China coal mine blast’s death toll jumps to 87
HEGANG, China – Rescuers worked in frigid cold to reach 21 miners trapped underground today as the death toll from a huge gas explosion in a northern Chinese mine jumped to 87 – the deadliest blast to hit the beleaguered industry in nearly two years.
The pre-dawn blast Saturday at the state-run Xinxing mine in Heilongjiang province near the border with Russia was the latest to hit China’s mining industry – the world’s deadliest.
The death toll more than doubled overnight, reported the official Xinhua News Agency.
Ventilation and power were restored in the mine, said an employee at the company. The mine’s director, deputy director and chief engineer were fired Saturday, he said.
A total of 528 people were working in the Xinxing mine at the time of the 2:30 a.m. explosion Saturday. Xinhua reported 420 escaped.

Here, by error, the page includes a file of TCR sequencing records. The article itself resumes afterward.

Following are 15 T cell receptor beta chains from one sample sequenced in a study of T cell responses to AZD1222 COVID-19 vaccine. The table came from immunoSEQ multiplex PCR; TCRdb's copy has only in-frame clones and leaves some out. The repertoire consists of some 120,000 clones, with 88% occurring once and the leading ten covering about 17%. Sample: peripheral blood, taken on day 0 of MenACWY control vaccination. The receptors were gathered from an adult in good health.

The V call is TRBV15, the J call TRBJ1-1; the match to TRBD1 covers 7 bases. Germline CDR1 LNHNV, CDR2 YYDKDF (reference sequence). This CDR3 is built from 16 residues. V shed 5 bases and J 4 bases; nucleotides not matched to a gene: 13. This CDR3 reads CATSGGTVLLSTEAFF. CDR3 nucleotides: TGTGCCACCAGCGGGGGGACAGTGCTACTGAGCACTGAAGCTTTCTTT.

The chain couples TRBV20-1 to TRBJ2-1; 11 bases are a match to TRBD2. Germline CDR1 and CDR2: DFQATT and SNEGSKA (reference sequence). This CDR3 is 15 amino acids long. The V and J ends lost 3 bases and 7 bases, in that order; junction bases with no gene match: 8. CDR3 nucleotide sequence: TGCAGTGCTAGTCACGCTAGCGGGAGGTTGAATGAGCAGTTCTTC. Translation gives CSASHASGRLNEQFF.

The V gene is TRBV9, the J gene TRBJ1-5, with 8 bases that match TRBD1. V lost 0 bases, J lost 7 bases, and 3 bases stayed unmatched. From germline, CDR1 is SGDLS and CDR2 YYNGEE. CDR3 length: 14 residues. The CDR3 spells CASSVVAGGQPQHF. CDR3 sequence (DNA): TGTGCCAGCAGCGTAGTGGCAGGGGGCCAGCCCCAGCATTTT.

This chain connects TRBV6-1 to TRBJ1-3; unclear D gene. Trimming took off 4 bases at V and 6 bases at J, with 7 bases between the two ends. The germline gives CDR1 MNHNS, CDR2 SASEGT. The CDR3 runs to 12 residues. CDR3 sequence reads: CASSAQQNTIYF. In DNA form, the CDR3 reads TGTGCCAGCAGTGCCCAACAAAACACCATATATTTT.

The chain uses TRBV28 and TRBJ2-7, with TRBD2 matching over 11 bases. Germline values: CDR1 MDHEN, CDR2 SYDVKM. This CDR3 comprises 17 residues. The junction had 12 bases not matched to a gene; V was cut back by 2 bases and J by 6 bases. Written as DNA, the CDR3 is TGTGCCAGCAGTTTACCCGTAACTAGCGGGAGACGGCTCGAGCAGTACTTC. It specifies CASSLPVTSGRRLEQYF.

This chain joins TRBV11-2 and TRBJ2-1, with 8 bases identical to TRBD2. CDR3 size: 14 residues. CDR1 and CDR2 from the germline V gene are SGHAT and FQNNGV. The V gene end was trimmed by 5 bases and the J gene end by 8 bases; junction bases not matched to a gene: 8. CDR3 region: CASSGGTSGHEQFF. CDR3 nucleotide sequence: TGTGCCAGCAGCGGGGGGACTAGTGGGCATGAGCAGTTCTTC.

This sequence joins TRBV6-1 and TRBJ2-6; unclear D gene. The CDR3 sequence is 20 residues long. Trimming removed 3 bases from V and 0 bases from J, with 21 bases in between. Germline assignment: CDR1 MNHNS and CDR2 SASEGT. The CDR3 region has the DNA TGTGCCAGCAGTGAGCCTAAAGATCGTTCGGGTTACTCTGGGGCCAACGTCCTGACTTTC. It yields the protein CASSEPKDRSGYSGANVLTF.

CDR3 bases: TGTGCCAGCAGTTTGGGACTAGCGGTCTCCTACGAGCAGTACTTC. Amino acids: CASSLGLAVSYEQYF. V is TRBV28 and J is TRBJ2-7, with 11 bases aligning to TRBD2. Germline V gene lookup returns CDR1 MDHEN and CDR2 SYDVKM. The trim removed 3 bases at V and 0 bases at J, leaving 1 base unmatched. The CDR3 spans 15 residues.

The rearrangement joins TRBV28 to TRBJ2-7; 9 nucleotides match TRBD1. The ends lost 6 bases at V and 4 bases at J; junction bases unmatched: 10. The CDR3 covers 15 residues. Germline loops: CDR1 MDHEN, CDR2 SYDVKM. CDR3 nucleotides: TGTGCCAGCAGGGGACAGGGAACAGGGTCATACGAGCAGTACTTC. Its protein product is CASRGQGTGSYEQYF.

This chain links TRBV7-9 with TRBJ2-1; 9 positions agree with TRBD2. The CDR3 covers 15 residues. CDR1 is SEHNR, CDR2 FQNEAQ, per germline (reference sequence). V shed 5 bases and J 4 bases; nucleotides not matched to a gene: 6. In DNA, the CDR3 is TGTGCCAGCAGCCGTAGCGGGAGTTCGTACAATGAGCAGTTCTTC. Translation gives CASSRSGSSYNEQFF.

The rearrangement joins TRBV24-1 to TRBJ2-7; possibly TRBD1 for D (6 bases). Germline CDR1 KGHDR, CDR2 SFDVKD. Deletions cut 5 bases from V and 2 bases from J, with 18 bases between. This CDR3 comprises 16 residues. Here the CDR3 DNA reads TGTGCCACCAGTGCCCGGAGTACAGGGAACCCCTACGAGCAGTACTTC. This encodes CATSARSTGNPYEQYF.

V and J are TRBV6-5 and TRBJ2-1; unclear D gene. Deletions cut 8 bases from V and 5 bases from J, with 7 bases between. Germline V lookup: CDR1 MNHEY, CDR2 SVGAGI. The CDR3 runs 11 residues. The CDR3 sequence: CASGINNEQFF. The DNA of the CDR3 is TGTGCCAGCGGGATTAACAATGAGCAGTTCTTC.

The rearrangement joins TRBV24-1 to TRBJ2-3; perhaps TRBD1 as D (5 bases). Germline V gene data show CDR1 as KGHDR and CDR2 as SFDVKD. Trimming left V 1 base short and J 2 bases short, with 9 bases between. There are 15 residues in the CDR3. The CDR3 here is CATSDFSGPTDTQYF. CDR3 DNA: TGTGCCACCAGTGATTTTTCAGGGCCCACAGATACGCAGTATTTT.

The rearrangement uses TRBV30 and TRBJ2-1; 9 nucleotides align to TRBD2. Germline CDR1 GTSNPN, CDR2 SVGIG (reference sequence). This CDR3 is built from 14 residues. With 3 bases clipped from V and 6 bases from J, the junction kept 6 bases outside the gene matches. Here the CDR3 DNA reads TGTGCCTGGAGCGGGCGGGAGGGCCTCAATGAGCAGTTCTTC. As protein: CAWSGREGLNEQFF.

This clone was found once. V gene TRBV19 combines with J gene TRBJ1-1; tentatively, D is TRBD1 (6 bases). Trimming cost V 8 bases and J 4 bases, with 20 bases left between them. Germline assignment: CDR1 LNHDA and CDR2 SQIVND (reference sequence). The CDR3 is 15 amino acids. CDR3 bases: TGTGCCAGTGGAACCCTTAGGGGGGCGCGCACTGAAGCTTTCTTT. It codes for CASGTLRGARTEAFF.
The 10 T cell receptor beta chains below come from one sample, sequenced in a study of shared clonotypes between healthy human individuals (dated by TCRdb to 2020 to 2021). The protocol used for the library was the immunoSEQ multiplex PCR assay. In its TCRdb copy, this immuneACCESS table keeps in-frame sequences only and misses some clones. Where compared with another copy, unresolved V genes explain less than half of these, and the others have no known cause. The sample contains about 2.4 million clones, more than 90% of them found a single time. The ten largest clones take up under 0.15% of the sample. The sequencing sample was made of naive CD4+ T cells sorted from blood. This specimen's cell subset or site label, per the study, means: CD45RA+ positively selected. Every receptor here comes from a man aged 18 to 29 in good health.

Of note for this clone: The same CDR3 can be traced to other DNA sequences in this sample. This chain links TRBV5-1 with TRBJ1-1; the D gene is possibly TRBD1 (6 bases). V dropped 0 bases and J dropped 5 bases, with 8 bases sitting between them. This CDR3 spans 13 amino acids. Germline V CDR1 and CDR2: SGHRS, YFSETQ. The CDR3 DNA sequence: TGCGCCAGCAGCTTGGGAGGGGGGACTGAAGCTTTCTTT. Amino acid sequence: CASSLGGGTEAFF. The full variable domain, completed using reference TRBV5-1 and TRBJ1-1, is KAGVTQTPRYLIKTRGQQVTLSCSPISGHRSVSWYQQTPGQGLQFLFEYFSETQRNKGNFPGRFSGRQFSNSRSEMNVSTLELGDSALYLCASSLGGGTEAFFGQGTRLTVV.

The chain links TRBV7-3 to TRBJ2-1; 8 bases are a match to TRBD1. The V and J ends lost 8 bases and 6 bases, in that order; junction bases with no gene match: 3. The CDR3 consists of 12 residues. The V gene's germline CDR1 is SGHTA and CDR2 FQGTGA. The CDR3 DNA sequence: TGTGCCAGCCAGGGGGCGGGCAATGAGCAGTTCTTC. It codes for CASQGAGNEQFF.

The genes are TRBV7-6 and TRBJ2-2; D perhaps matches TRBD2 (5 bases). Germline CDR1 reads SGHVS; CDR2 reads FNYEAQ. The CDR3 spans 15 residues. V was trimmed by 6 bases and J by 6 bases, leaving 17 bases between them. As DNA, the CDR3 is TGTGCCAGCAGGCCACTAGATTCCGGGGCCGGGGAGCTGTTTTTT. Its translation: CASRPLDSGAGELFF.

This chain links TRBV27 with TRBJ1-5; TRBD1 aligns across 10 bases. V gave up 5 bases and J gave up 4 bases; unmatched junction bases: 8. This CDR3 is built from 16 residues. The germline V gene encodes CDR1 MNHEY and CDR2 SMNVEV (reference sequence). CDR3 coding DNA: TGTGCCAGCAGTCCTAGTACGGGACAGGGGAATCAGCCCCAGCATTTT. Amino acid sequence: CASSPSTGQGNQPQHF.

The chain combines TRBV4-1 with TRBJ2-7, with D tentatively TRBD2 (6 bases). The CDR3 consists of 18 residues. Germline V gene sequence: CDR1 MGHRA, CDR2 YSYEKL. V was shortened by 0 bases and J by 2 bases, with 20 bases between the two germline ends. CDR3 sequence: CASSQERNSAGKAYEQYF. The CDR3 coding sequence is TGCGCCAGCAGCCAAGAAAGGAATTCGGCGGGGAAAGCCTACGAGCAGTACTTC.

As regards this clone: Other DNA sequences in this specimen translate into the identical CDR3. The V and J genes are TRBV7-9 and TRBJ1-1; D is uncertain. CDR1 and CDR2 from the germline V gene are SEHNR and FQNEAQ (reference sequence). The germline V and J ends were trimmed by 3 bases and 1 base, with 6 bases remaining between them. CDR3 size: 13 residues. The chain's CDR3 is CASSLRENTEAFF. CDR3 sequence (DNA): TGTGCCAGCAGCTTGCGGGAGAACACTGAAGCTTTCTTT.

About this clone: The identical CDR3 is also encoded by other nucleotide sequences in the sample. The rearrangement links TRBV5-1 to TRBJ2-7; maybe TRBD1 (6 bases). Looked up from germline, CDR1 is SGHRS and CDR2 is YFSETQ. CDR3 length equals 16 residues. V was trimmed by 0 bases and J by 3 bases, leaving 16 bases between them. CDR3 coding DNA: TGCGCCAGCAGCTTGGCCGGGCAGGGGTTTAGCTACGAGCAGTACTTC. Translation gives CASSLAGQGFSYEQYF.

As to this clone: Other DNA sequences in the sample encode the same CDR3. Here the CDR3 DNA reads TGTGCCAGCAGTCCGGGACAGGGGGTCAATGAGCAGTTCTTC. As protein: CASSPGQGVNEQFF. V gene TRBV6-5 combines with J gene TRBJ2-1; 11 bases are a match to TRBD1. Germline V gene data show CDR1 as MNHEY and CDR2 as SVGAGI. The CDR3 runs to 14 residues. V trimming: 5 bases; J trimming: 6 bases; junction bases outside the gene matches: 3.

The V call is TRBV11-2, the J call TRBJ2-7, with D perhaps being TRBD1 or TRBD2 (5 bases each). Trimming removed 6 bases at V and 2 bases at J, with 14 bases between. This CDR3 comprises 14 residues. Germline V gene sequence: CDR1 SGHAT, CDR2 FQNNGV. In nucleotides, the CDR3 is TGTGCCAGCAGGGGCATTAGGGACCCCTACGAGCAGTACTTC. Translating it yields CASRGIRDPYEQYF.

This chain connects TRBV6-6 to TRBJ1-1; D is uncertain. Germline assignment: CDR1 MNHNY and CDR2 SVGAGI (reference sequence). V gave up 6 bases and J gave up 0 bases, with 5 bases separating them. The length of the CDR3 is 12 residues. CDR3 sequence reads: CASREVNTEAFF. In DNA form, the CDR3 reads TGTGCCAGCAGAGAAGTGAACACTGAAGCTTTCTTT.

Saturday’s blast underscores the difficulties the government faces in trying to boost safety while maintaining output.
The government has cracked down on unregulated mining operations, which account for almost 80 percent of the country’s 16,000 mines. It says the closure of about 1,000 dangerous small mines last year has helped it cut fatalities.
Yet major accidents persist. In the first nine months of this year, China’s coal mines had 11 such incidents with 303 deaths. Gas explosions were the leading cause.
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